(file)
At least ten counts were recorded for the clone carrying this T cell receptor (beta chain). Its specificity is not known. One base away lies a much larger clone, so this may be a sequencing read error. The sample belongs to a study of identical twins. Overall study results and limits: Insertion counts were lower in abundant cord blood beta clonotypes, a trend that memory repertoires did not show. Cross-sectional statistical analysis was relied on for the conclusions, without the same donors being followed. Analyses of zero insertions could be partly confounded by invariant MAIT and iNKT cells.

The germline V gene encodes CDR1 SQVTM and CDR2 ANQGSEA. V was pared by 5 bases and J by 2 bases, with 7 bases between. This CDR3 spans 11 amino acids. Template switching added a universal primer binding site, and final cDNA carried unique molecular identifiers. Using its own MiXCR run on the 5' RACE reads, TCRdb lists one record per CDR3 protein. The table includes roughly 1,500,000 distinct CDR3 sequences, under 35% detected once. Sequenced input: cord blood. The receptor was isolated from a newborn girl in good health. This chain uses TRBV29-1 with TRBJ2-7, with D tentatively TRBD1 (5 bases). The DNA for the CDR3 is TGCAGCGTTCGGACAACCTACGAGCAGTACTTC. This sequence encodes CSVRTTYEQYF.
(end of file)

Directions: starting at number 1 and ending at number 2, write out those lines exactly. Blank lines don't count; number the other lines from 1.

At least ten counts were recorded for the clone carrying this T cell receptor (beta chain). Its specificity is not known. One base away lies a much larger clone, so this may be a sequencing read error. The sample belongs to a study of identical twins. Overall study results and limits: Insertion counts were lower in abundant cord blood beta clonotypes, a trend that memory repertoires did not show. Cross-sectional statistical analysis was relied on for the conclusions, without the same donors being followed. Analyses of zero insertions could be partly confounded by invariant MAIT and iNKT cells.

The germline V gene encodes CDR1 SQVTM and CDR2 ANQGSEA. V was pared by 5 bases and J by 2 bases, with 7 bases between. This CDR3 spans 11 amino acids. Template switching added a universal primer binding site, and final cDNA carried unique molecular identifiers. Using its own MiXCR run on the 5' RACE reads, TCRdb lists one record per CDR3 protein. The table includes roughly 1,500,000 distinct CDR3 sequences, under 35% detected once. Sequenced input: cord blood. The receptor was isolated from a newborn girl in good health. This chain uses TRBV29-1 with TRBJ2-7, with D tentatively TRBD1 (5 bases). The DNA for the CDR3 is TGCAGCGTTCGGACAACCTACGAGCAGTACTTC. This sequence encodes CSVRTTYEQYF.